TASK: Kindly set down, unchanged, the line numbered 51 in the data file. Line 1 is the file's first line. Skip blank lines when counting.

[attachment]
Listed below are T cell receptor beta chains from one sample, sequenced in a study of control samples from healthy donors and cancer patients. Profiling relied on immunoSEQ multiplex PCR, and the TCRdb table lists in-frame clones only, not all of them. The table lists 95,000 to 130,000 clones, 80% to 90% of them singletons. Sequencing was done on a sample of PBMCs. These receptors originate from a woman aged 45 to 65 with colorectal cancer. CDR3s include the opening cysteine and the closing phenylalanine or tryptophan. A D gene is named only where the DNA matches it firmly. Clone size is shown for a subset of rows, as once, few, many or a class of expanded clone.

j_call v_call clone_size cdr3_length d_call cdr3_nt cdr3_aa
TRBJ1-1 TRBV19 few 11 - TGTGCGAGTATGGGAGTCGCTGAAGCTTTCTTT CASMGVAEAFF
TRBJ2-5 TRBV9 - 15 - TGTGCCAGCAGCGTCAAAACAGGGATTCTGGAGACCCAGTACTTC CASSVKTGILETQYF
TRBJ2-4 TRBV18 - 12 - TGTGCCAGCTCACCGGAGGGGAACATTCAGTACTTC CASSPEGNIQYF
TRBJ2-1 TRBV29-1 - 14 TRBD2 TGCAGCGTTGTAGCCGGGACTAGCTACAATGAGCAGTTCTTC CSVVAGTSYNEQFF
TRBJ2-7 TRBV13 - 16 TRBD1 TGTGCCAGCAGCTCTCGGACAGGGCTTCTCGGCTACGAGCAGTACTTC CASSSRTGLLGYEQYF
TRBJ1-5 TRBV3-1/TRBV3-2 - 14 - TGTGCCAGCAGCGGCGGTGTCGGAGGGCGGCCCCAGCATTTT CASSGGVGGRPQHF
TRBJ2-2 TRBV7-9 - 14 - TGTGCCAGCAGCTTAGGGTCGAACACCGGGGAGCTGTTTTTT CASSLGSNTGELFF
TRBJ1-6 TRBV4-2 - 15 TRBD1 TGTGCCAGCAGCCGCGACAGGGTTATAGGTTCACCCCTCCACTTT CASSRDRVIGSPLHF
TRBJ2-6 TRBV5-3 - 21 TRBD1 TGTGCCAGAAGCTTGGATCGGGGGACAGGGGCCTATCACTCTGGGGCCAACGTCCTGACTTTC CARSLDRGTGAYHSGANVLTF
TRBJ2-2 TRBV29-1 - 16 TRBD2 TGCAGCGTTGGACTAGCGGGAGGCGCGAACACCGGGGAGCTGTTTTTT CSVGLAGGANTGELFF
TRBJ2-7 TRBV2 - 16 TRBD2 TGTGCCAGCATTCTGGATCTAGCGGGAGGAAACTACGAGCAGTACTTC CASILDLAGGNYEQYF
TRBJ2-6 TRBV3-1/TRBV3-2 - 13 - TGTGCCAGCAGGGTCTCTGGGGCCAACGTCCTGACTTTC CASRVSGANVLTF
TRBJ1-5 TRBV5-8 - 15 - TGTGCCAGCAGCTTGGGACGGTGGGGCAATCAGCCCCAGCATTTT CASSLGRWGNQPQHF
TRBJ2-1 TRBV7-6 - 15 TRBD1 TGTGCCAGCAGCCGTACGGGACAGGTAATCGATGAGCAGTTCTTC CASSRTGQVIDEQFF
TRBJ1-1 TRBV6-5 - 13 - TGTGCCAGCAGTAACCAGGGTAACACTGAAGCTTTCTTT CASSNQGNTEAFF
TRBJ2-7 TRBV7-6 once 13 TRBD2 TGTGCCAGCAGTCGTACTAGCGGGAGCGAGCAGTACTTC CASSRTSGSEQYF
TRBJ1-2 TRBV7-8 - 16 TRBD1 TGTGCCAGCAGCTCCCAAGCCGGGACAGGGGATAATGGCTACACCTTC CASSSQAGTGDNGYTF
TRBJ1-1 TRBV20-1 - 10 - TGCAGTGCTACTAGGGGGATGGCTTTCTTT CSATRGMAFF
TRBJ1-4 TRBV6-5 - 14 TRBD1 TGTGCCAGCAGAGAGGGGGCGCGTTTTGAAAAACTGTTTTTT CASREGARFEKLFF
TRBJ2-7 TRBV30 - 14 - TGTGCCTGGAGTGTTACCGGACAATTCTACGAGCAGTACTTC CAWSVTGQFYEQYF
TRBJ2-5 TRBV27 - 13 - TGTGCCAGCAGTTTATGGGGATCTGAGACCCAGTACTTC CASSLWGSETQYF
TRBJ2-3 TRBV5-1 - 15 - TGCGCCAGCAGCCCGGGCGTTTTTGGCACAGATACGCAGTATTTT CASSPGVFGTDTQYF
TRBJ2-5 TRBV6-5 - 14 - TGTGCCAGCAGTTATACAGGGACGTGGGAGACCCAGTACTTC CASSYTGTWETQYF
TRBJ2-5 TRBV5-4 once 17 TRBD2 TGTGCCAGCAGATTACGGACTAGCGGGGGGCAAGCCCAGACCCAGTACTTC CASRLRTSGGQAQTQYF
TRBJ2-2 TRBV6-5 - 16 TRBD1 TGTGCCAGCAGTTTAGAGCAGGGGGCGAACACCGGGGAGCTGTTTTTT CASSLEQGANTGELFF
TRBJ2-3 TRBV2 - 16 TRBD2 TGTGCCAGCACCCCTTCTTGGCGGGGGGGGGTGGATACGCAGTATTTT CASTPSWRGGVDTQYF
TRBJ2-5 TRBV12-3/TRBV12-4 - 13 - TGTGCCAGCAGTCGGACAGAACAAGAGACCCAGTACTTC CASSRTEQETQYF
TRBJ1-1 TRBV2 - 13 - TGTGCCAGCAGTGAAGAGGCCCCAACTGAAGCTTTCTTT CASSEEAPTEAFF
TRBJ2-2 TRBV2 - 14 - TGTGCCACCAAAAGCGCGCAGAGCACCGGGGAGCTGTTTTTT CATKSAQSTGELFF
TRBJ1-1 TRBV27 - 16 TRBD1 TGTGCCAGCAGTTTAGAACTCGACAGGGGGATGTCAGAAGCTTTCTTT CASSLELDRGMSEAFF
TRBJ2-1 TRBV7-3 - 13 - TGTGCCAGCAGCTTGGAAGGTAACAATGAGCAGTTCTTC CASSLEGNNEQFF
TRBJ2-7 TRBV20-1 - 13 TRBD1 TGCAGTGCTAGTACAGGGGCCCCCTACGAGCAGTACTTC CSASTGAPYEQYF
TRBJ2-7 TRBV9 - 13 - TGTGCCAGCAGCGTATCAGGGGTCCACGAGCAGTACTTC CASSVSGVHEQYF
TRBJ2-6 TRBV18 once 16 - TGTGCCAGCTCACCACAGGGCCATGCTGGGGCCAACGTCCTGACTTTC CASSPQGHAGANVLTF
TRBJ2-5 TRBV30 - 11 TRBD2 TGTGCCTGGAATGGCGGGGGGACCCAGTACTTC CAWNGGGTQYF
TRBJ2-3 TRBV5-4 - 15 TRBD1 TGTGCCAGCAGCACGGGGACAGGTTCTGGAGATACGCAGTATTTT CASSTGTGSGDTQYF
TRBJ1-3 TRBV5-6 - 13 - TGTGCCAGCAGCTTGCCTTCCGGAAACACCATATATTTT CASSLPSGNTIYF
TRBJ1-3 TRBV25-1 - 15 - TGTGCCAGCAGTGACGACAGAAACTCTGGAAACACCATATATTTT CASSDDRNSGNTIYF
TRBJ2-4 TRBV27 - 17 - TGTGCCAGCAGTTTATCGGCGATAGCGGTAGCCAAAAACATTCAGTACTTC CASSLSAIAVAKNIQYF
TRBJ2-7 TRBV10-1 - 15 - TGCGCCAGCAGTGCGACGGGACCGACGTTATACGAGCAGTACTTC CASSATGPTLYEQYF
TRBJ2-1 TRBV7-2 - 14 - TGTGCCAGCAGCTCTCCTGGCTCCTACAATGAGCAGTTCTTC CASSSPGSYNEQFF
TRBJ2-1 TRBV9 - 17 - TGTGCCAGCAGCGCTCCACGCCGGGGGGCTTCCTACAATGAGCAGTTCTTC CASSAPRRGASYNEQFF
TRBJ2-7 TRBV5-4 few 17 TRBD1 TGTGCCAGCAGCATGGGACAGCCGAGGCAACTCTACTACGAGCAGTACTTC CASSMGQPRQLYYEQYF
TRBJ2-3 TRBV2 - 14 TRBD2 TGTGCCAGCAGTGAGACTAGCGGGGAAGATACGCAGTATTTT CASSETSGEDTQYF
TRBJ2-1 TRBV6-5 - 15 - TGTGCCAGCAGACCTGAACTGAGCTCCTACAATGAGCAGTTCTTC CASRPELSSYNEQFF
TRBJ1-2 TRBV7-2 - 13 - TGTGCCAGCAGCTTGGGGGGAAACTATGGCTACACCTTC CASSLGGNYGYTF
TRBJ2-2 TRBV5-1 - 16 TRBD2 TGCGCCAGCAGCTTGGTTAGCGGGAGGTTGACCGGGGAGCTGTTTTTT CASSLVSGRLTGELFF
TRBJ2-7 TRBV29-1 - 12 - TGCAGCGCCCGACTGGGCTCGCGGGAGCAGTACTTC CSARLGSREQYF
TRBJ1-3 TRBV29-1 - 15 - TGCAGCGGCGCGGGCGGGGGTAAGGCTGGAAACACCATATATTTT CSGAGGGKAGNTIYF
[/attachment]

TRBJ1-3 TRBV29-1 - 15 - TGCAGCGGCGCGGGCGGGGGTAAGGCTGGAAACACCATATATTTT CSGAGGGKAGNTIYF